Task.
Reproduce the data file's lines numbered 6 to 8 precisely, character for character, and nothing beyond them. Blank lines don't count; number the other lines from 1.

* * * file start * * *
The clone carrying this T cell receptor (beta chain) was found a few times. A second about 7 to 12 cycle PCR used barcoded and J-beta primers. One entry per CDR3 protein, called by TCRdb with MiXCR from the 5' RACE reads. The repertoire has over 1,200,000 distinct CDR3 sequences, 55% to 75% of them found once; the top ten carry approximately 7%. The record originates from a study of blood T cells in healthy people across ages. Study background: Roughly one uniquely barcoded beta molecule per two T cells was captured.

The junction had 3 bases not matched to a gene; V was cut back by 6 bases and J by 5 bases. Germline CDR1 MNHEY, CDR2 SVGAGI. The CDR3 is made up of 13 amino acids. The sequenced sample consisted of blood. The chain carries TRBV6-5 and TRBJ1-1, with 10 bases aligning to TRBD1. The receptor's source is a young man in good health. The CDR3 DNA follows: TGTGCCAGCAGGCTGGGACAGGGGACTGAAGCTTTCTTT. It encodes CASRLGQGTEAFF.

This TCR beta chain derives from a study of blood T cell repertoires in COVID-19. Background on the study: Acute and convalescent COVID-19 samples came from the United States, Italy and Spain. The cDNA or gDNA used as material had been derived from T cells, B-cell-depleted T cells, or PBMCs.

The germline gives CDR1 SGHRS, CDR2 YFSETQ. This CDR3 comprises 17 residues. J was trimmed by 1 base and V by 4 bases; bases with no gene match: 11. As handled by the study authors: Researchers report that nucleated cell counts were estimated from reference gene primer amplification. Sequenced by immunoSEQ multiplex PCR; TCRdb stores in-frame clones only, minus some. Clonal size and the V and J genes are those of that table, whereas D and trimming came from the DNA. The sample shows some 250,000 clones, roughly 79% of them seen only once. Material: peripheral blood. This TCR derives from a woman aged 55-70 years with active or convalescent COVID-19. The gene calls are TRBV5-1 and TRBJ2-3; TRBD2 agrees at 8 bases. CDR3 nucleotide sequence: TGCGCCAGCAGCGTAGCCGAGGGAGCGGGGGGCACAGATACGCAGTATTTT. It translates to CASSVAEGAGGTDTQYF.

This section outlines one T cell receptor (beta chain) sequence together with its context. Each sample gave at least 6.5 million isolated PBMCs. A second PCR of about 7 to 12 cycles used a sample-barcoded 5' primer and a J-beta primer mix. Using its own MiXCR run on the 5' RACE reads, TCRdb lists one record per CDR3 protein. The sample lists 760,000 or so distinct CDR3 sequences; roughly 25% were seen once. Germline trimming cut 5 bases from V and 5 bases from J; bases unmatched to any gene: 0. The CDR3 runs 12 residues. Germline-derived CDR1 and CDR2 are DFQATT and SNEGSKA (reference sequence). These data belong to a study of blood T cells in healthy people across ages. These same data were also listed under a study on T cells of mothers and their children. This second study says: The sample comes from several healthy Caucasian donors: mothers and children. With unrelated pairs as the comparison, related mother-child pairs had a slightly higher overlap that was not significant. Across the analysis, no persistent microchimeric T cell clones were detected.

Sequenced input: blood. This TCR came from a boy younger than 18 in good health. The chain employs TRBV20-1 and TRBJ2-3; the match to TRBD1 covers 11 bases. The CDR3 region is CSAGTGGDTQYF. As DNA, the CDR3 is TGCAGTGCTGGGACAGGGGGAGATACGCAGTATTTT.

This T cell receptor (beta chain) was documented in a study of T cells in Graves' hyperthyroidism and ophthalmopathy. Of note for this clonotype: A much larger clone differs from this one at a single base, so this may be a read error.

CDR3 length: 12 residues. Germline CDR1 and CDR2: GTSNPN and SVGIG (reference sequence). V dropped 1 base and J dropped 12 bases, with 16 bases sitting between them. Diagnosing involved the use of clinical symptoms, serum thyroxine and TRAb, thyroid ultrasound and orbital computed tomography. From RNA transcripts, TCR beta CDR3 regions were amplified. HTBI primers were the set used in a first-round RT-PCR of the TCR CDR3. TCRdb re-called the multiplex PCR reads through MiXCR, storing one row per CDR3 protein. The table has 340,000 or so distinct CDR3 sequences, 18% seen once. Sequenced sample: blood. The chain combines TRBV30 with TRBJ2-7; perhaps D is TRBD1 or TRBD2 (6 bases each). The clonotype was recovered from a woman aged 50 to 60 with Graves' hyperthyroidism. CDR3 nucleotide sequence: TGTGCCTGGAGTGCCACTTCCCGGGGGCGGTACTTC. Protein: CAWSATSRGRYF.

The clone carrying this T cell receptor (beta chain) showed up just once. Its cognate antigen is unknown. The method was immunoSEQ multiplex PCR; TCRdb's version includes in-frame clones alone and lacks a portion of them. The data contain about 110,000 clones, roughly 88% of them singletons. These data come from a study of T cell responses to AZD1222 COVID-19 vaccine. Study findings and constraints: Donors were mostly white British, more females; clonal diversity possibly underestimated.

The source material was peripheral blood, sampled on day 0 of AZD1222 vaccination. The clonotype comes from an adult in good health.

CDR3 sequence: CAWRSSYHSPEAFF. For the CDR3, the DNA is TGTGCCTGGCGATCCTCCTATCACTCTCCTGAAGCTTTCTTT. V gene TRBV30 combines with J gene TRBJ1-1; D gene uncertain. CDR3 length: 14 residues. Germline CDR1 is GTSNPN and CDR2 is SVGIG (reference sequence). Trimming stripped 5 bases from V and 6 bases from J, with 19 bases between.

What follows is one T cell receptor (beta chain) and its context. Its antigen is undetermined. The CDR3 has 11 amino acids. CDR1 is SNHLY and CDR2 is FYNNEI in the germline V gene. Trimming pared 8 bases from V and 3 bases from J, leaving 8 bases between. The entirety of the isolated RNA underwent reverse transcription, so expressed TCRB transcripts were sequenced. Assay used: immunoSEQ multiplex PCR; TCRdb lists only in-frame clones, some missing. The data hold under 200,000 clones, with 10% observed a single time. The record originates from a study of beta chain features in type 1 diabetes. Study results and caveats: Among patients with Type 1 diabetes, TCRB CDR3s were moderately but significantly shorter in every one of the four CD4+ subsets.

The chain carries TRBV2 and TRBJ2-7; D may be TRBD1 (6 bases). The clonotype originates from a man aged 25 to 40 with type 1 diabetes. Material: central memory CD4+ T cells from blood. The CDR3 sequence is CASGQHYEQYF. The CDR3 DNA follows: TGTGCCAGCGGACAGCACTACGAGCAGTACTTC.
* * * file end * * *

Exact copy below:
Sequenced input: blood. This TCR came from a boy younger than 18 in good health. The chain employs TRBV20-1 and TRBJ2-3; the match to TRBD1 covers 11 bases. The CDR3 region is CSAGTGGDTQYF. As DNA, the CDR3 is TGCAGTGCTGGGACAGGGGGAGATACGCAGTATTTT.

This T cell receptor (beta chain) was documented in a study of T cells in Graves' hyperthyroidism and ophthalmopathy. Of note for this clonotype: A much larger clone differs from this one at a single base, so this may be a read error.

CDR3 length: 12 residues. Germline CDR1 and CDR2: GTSNPN and SVGIG (reference sequence). V dropped 1 base and J dropped 12 bases, with 16 bases sitting between them. Diagnosing involved the use of clinical symptoms, serum thyroxine and TRAb, thyroid ultrasound and orbital computed tomography. From RNA transcripts, TCR beta CDR3 regions were amplified. HTBI primers were the set used in a first-round RT-PCR of the TCR CDR3. TCRdb re-called the multiplex PCR reads through MiXCR, storing one row per CDR3 protein. The table has 340,000 or so distinct CDR3 sequences, 18% seen once. Sequenced sample: blood. The chain combines TRBV30 with TRBJ2-7; perhaps D is TRBD1 or TRBD2 (6 bases each). The clonotype was recovered from a woman aged 50 to 60 with Graves' hyperthyroidism. CDR3 nucleotide sequence: TGTGCCTGGAGTGCCACTTCCCGGGGGCGGTACTTC. Protein: CAWSATSRGRYF.